"In connection specifically with patent applications relating to SIRPaFc, we control two patent families that comprise eight individual filings. One family has claims that embrace species of SIRPaFc found to have certain therapeutic properties and their use for the treatment of cancer. These patent rights are owned outright by Trillium and national patent filings are planned. Patents emerging from this family will expire in 2033. A second SIRPa patent family was in-licensed on an exclusive basis from co-owners UHN and HSC. This family has been filed in the major markets, including US, Europe, Japan, Canada, Australia, China, and India. The claims cover the use of various forms of SIRPa to treat CD47-positive cancers. Patents in this family begin to expire in the year 2029."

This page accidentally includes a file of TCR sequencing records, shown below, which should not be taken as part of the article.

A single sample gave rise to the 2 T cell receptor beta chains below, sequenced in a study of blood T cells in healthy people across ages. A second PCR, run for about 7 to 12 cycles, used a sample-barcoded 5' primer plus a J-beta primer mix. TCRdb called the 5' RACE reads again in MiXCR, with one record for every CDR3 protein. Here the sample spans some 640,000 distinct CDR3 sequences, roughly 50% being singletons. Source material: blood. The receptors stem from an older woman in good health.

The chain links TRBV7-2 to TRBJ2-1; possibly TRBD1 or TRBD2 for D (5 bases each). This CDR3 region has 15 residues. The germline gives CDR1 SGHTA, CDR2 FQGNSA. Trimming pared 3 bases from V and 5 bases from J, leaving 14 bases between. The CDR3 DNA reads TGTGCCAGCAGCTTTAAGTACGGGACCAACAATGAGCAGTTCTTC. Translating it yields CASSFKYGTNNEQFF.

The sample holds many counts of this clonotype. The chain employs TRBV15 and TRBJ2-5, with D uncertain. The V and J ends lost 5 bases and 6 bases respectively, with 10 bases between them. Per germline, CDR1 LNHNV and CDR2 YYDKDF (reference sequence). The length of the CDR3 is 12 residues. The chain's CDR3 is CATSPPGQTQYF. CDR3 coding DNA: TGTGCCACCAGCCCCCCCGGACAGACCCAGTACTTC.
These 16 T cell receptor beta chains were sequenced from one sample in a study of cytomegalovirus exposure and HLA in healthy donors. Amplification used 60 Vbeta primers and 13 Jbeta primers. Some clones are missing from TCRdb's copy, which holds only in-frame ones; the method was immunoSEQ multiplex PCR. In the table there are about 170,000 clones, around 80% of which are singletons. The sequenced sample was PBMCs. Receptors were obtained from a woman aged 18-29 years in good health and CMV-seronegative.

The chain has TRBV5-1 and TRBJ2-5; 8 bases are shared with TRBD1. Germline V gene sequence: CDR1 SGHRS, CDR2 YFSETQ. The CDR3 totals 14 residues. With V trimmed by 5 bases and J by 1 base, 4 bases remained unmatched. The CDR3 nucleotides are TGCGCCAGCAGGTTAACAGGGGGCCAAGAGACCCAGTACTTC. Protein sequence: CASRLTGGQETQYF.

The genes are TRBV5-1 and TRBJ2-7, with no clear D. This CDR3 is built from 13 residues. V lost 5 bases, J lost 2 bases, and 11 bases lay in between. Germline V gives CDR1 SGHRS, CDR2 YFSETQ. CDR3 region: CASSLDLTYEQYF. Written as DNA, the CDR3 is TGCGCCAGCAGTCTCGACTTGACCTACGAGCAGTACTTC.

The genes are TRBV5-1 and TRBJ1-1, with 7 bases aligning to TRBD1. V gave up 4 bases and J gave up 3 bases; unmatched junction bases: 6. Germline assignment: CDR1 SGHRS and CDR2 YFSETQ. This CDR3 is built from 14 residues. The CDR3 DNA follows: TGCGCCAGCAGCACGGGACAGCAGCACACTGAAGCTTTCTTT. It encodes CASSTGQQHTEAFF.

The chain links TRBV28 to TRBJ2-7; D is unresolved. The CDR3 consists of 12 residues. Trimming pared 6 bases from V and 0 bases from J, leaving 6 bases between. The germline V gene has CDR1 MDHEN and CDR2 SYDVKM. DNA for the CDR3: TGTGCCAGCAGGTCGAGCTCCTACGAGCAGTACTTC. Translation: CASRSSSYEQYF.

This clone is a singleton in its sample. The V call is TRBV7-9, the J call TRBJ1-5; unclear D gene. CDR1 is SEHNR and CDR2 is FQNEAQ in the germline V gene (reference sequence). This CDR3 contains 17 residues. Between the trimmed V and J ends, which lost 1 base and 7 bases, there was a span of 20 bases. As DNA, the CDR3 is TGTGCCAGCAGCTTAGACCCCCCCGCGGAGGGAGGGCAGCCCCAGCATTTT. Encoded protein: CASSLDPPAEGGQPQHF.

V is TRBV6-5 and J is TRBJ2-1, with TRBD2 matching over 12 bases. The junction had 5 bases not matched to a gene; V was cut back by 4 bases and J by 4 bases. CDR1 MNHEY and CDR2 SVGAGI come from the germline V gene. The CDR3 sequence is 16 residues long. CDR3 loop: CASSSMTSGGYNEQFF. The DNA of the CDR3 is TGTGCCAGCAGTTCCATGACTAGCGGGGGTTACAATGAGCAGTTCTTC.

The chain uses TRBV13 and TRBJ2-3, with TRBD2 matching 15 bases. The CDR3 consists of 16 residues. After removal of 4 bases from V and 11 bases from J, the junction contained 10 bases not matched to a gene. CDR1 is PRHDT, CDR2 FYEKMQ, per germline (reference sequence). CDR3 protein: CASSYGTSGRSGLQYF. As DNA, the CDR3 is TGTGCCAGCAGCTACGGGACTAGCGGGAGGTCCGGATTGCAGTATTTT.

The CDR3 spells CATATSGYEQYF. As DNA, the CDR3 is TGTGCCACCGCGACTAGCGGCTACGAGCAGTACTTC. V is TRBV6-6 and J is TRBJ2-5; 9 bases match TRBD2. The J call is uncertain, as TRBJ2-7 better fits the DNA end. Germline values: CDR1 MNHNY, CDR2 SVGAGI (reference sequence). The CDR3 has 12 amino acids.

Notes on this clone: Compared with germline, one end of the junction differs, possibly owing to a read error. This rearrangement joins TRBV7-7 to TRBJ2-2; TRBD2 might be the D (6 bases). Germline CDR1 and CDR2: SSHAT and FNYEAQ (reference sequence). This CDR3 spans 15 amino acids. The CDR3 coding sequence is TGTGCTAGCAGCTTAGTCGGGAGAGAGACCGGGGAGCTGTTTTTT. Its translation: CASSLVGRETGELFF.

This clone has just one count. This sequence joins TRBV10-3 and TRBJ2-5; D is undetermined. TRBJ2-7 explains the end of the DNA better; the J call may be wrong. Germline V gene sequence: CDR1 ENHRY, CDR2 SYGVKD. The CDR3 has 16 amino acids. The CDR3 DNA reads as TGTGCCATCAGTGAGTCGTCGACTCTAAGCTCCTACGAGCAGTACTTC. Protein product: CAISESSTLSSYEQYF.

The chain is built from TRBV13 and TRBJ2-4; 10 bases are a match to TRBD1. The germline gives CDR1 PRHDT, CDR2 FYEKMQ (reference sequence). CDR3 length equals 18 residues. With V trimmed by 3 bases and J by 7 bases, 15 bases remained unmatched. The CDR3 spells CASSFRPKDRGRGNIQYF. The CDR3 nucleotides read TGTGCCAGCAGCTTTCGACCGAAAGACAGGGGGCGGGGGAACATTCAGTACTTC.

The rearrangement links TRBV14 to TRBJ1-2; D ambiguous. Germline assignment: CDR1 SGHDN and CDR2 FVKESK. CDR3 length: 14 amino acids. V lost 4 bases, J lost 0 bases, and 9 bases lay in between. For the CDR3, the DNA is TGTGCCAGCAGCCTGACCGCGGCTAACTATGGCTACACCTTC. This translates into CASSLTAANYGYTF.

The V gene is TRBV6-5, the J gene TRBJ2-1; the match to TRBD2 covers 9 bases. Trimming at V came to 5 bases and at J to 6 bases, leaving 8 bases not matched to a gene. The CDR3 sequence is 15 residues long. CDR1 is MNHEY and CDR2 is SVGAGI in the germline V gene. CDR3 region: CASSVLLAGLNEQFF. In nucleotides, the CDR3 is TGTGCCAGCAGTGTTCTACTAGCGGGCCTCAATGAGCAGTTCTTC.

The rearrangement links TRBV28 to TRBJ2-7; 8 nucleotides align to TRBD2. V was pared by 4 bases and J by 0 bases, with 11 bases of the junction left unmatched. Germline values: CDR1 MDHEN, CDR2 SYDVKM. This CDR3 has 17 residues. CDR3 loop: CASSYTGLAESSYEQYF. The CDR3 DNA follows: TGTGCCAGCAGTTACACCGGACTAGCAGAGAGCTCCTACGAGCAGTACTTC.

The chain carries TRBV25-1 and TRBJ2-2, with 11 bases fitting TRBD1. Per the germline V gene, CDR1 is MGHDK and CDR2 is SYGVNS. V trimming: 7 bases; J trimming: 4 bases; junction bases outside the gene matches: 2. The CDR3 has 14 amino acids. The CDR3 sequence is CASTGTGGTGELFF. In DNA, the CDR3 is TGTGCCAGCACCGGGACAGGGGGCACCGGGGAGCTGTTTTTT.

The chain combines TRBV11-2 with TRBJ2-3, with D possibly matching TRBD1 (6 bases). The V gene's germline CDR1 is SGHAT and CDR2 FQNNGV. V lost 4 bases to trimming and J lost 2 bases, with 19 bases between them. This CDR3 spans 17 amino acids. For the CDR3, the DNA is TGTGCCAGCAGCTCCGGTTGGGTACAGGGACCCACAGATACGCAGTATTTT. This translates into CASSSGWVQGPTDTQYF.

As of the date of this report, we have not been able to speak with management about our research.  At this point, we consider the high institutional ownership, approximately 70% according to the most recent corporate presentation, suggests that this due diligence has been completed by these investors.  This provides us with some comfort.  However, we believe public disclosures to this point about management's background have been limited.  We intend to seek out more details about management and will specifically focus on the capabilities of its scientific team in order to form a basis for an opinion as to whether we believe Trillium will sell itself or if it will follow a long term model to complete its clinical testing and eventually manufacture an anti-CD47 treatment itself.




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Pretty exciting stuff. Is Skytides going to provide more updates on TRIL?